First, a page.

Effects of mechanical stresses and strains on soil respiration

CW Watts*, PD Hallett, AR Dexter

*Corresponding author for this work

Research output: Chapter in Book/Report/Conference proceedingConference contribution

Abstract

Mechanical stresses and strains are imposed on soils by natural processes, such as wetting and drying cycles, and also by anthropogenic actions such as tillage and traction (Dexter, 1988). If the imposed stress exceeds a critical value, the pore structure of the soil changes (Mitchell, 1993). In a general context applicable to agricultural activities, compressive stresses lead to a bulk reduction in porosity, whereas shear and tensile stresses under certain conditions increase porosity. Since the pore space is also the habitat for soil micro-organisms, changes in pore properties induced by mechanical stresses and strains can have a marked effect on microbial activity. Numerous field studies have been conducted to evaluate the change in microbial activity resulting from the application of mechanical energy in the form of different tillage systems (Carter, 1992; Chan et al., 1992; Beare et al., 1994; Franzluebbers et ai., 1994). An increase in tillage intensity usually results in an increase in microbial activity measured as evolved CO2. It has been suggested in these studies that tillage opens up pores thus exposing previously physically protected organic matter to attack by organisms. Other changes likely to influence microbial activity following tillage include changes to soil climate, water status and aeration (Jenkinson et al., 1992). The depletion of the carbon pool in soil through tillage has significant implications for soil quality and greenhouse gas emission (Kern and Johnson, 1993).
Original languageEnglish
Title of host publicationEffect of Mineral-Organic-Microorganism Interactions on Soil and Freshwater Environments
EditorsJ Berthelin, PM Huang, JM Bollag, F Andreux
Place of PublicationNew York
PublisherKluwer Academic / Plenum Publishers
Pages305-316
Number of pages12
ISBN (Electronic)978-1-4615-4683-2
ISBN (Print)978-1-4613-7120-5
DOIs
Publication statusPublished - 1999
Event2nd International Symposium on the Effect of Mineral-Organic-Microorganism Interactions on Soil and Freshwater Environment (ISMOM96) - NANCY, France
Duration: 3 Sep 19966 Sep 1996

Conference

Conference2nd International Symposium on the Effect of Mineral-Organic-Microorganism Interactions on Soil and Freshwater Environment (ISMOM96)
CountryFrance
CityNANCY
Period3/09/966/09/96

Keywords

  • management-systems
  • carbon
  • no-tillage soils
  • organic-matter
  • pools

Cite this

Watts, CW., Hallett, PD., & Dexter, AR. (1999). Effects of mechanical stresses and strains on soil respiration. In J. Berthelin, PM. Huang, JM. Bollag, & F. Andreux (Eds.), Effect of Mineral-Organic-Microorganism Interactions on Soil and Freshwater Environments (pp. 305-316). New York: Kluwer Academic / Plenum Publishers. https://doi.org/10.1007/978-1-4615-4683-2_33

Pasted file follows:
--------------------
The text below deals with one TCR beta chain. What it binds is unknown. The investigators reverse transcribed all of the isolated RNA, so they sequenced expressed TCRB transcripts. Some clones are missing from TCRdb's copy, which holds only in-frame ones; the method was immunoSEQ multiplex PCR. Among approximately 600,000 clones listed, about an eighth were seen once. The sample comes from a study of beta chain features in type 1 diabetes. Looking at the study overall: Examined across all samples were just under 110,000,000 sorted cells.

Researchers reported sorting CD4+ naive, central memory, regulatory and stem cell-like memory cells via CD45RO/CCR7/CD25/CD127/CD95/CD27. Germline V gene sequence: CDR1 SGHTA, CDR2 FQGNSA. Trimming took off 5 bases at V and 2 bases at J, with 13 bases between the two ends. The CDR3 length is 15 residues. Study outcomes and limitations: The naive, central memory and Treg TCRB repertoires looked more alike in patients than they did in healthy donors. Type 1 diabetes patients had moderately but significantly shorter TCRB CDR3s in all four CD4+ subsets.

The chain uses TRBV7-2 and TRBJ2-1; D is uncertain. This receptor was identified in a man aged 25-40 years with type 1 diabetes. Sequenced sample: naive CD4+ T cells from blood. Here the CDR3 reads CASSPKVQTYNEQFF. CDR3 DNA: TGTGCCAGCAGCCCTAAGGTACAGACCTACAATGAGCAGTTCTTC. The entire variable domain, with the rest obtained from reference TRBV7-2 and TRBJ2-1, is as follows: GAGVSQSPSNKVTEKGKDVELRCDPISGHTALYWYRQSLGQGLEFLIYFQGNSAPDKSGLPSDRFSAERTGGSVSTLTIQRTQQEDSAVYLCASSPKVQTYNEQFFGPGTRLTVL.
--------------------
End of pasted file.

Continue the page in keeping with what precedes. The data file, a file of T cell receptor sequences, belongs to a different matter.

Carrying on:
Effects of mechanical stresses and strains on soil respiration. / Watts, CW; Hallett, PD; Dexter, AR.

Effect of Mineral-Organic-Microorganism Interactions on Soil and Freshwater Environments. ed. / J Berthelin; PM Huang; JM Bollag; F Andreux. New York : Kluwer Academic / Plenum Publishers, 1999. p. 305-316.

Research output: Chapter in Book/Report/Conference proceedingConference contribution

Watts, CW, Hallett, PD & Dexter, AR 1999, Effects of mechanical stresses and strains on soil respiration. in J Berthelin, PM Huang, JM Bollag & F Andreux (eds), Effect of Mineral-Organic-Microorganism Interactions on Soil and Freshwater Environments. Kluwer Academic / Plenum Publishers, New York, pp. 305-316, 2nd International Symposium on the Effect of Mineral-Organic-Microorganism Interactions on Soil and Freshwater Environment (ISMOM96), NANCY, France, 3/09/96. https://doi.org/10.1007/978-1-4615-4683-2_33
Watts CW, Hallett PD, Dexter AR. Effects of mechanical stresses and strains on soil respiration. In Berthelin J, Huang PM, Bollag JM, Andreux F, editors, Effect of Mineral-Organic-Microorganism Interactions on Soil and Freshwater Environments. New York: Kluwer Academic / Plenum Publishers. 1999. p. 305-316 https://doi.org/10.1007/978-1-4615-4683-2_33
Watts, CW ; Hallett, PD ; Dexter, AR. / Effects of mechanical stresses and strains on soil respiration. Effect of Mineral-Organic-Microorganism Interactions on Soil and Freshwater Environments. editor / J Berthelin ; PM Huang ; JM Bollag ; F Andreux. New York : Kluwer Academic / Plenum Publishers, 1999. pp. 305-316
@inproceedings{e5ccef00f32045daa69aadc519a4f7cd,
title = "Effects of mechanical stresses and strains on soil respiration",